Amid School Funding Anxiety, Some N.H. Communities Fear Return of 'Donor Towns' | New Hampshire Public Radio

Amid School Funding Anxiety, Some N.H. Communities Fear Return of 'Donor Towns'

Feb 5, 2021

A group of New Hampshire communities is organizing against potential efforts by lawmakers to resurrect a model of funding public education that redistributes money from “donor towns” to poorer school districts.

The burgeoning group has roots in The Coalition Communities, an initiative spearheaded by the city of Portsmouth 20 years ago to fight how the state raised and distributed its statewide "education property tax."

That Coalition, along with Republican lawmakers, successfully pushed for a funding formula that allows property-rich towns to keep all the money raised through their statewide property tax and spend it on their local school district, rather than send it to property-poor towns with a lower tax base, as was originally intended.

But that could all change with efforts this year to revamp New Hampshire’s school funding method, which many say is outdated and places too much burden on local taxpayers.

The state’s Commission to Study School Funding recently advised that revenue generated from the statewide property tax be redistributed to improve student and taxpayer equity. And a handful of bills in the State House would increase what the state sends to districts, with an eye to boosting school budgets and providing property tax relief to poorer residents. On top of that, the New Hampshire Supreme Court is expected to issue a decision on Contoocook Valley School District et al v. State of NH et al, a case about whether the state is failing to meet its constitutional obligation to fund public education.

Taken as a whole, these shifts could spell big tax hikes for certain towns.

The city of Portsmouth recently sent letters to around 50 communities in New Hampshire, warning that they could become “donor towns,” should lawmakers modify the state’s funding method, and inviting them to join the Coalition. The Lebanon City Council was one of the first cities to sign on, approving an MOU to assess the cost of paying for a lobbyist to advocate for the coalition at the State House.

Part of the MOU reads: “The concern for the City is relative to the potential of large sums of property tax dollars raised in the City may, depending upon the final form of proposed legislation be transferred out of the City for use by other school districts. Some of the communities that stand to gain from the property tax revenues raised by the City of Lebanon are the Towns of Bedford and Londonderry. There are questions as to whether these two municipalities are “needy” or “property poor” regarding education funding.”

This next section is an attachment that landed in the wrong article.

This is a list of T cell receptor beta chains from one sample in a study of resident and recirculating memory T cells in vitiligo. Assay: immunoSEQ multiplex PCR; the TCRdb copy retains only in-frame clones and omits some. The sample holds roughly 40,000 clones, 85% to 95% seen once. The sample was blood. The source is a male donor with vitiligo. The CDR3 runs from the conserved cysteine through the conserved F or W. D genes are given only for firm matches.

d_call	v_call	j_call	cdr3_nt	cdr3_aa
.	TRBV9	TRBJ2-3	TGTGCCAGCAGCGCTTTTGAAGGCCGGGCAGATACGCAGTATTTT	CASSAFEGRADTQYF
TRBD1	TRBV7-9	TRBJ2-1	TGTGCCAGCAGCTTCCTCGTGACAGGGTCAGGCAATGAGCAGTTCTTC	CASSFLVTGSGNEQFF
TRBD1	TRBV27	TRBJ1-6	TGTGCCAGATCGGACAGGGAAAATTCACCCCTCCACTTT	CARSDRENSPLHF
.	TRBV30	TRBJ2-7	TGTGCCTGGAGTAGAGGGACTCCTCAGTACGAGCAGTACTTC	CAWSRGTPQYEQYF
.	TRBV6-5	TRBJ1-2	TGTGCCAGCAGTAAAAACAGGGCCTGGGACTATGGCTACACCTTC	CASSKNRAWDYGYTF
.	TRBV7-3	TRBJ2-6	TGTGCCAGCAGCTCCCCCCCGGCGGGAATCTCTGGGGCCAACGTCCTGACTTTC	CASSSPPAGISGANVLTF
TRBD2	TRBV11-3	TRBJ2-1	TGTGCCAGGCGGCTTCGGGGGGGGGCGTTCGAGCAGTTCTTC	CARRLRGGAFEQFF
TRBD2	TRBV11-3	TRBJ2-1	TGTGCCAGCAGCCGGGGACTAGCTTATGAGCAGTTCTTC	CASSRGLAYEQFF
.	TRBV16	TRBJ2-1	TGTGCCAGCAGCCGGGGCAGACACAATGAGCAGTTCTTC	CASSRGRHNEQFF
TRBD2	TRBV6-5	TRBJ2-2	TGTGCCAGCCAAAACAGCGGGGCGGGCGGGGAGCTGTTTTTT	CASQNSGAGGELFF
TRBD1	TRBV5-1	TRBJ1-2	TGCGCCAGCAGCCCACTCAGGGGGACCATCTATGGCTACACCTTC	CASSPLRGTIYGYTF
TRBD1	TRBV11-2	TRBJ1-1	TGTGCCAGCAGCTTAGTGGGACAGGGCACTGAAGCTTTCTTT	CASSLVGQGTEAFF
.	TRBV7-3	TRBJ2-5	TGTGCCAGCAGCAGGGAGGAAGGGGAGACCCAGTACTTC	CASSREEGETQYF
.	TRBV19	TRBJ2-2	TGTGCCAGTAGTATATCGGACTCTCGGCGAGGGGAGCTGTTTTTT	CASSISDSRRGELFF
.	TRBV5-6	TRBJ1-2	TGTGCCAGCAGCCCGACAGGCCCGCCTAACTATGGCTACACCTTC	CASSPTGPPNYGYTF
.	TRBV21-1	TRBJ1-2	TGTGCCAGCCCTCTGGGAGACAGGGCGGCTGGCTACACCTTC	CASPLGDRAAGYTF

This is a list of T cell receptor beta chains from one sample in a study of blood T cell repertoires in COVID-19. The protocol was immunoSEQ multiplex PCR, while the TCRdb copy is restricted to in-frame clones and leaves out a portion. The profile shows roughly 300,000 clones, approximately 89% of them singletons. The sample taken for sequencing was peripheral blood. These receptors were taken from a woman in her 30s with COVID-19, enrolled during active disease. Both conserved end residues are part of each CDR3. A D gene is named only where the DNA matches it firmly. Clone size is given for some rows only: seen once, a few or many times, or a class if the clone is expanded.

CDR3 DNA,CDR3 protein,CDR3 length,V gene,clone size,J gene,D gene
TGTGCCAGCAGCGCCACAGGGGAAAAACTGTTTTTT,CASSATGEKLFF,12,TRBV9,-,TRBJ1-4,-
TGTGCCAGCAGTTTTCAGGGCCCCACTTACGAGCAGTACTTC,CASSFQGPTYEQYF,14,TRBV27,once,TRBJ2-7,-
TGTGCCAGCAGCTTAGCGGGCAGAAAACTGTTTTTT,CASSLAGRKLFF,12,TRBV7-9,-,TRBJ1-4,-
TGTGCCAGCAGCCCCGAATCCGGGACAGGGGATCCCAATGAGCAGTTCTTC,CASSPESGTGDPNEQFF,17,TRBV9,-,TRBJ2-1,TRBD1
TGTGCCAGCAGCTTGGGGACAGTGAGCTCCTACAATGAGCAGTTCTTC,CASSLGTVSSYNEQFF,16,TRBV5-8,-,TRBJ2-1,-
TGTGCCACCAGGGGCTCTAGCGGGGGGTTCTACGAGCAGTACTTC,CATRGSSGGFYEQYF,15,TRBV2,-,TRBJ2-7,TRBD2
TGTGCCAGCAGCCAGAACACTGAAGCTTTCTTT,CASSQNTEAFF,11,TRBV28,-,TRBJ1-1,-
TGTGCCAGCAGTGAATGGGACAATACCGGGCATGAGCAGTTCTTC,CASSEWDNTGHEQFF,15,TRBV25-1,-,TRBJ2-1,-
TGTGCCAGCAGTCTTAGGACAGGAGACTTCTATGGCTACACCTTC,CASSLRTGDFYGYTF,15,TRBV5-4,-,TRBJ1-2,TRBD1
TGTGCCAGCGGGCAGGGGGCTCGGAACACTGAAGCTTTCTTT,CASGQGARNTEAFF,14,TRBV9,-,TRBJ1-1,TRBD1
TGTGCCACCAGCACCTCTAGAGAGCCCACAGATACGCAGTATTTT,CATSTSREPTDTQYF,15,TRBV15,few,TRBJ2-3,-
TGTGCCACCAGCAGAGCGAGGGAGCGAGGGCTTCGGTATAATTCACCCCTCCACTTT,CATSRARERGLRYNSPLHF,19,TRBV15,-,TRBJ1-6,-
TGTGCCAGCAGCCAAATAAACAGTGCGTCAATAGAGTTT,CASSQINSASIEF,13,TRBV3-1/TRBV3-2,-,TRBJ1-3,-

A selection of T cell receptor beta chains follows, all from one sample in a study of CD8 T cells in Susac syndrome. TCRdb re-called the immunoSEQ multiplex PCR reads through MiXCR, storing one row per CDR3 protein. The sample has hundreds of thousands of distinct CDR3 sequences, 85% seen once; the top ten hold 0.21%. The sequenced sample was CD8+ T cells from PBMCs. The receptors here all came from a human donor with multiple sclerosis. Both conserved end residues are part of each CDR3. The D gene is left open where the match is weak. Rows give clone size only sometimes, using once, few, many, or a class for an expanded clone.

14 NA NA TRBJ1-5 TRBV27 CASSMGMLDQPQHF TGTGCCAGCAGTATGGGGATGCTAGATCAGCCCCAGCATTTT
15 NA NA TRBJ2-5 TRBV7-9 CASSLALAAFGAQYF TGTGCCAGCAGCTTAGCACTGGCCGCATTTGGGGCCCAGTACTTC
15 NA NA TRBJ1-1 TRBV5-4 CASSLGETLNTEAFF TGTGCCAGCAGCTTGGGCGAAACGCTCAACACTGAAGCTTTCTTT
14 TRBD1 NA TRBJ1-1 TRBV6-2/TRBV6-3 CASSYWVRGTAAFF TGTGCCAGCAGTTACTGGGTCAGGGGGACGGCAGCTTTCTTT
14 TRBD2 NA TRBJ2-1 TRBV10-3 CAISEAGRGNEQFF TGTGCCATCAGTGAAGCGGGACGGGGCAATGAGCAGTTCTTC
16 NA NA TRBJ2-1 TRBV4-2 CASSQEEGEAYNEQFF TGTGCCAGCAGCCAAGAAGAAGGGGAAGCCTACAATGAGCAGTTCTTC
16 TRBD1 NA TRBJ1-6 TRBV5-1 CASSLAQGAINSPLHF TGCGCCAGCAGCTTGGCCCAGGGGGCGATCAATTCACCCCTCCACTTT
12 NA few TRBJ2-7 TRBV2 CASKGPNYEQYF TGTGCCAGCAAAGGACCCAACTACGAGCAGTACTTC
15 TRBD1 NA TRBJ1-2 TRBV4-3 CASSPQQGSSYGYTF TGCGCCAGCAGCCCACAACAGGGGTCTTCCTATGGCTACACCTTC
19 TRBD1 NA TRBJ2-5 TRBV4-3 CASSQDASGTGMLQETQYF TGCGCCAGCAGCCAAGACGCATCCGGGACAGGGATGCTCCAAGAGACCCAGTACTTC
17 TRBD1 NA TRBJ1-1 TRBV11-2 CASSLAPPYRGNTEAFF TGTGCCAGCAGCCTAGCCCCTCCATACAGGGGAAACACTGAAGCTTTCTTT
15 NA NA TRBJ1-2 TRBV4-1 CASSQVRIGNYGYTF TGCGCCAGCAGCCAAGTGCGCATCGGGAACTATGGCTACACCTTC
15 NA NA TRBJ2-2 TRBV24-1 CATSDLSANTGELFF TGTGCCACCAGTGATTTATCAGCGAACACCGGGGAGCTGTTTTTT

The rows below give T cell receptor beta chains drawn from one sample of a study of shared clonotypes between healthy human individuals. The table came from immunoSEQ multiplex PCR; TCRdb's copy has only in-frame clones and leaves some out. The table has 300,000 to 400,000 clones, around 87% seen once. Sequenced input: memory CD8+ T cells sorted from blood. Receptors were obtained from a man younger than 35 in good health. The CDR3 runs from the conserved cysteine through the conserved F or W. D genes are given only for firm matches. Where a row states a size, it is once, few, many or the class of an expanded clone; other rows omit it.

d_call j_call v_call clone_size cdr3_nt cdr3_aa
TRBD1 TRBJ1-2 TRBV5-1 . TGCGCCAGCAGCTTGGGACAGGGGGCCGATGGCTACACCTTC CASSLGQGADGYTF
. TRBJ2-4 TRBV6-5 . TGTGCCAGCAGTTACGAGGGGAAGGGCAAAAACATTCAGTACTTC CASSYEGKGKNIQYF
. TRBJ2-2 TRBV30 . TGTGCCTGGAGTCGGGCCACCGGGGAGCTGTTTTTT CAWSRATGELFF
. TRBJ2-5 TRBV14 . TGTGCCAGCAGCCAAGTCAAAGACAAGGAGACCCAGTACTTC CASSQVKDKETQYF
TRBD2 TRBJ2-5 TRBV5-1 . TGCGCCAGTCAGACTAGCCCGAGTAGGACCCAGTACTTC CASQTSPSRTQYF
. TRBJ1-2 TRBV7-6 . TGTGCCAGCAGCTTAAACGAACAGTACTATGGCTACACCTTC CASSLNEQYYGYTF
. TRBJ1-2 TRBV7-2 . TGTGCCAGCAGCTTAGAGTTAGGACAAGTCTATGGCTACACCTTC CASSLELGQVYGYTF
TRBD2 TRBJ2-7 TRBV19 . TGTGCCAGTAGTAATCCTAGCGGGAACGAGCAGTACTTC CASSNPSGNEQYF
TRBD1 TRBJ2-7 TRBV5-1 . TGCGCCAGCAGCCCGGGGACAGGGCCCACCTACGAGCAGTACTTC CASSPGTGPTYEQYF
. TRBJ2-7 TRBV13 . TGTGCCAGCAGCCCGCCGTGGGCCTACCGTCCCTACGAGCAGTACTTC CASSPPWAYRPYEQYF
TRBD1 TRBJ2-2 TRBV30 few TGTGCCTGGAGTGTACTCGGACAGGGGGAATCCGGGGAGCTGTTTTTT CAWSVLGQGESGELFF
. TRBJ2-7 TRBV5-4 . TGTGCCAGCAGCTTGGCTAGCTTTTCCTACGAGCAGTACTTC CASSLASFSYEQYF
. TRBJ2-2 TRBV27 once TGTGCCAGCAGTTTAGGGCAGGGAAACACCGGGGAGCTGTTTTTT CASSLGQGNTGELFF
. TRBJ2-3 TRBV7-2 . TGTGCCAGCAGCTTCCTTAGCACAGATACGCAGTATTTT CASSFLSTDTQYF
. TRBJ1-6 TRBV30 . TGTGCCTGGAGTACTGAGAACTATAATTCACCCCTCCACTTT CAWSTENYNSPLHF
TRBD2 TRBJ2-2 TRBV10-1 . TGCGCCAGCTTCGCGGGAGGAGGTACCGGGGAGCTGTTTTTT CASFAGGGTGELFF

[This story is part of the NHPR series, "Adequate: How A State Decides The Value of Public Education." READ and listen to more stories in this series.]

At the Lebanon City Council meeting on Wednesday, Paul Deschaine, a project manager for the town of Newington and a private consultant, warned that in spite of its property value per pupil being around the state average, a slight increase in property values in Lebanon could put it in the category of a “donor town.”

At the meeting, several people said the state’s funding formula sorely needed an update, but that turning to the statewide property tax wasn’t the solution.

“I’m opposed to broad-based property taxes that would result in huge spikes in Lebanon," said City Councilor Karen Liot Hill. “But I am for a real solution to the structural inequity that’s in our system right now of using property taxes to pay for education. It’s the most regressive tax system; it is fundamentally unjust.”

Proponents of redistributing the statewide property tax say the Coalition is hampering progress on solutions that would benefit the majority of property taxpayers.

State Rep. David Luneau, a Democrat of Hopkinton who chaired the Commission to Study School Funding and is sponsoring one of the bills opposed by the coalition, said the statewide tax should be used to help the thousands of students in school districts that are poorly funded in spite of higher than average property taxes.

“Really this is a debate about student equity, and whether it’s fair that taxpayers in Claremont are taxing themselves at a tax rate ten times as high as some of the members of the coalition communities,” he said.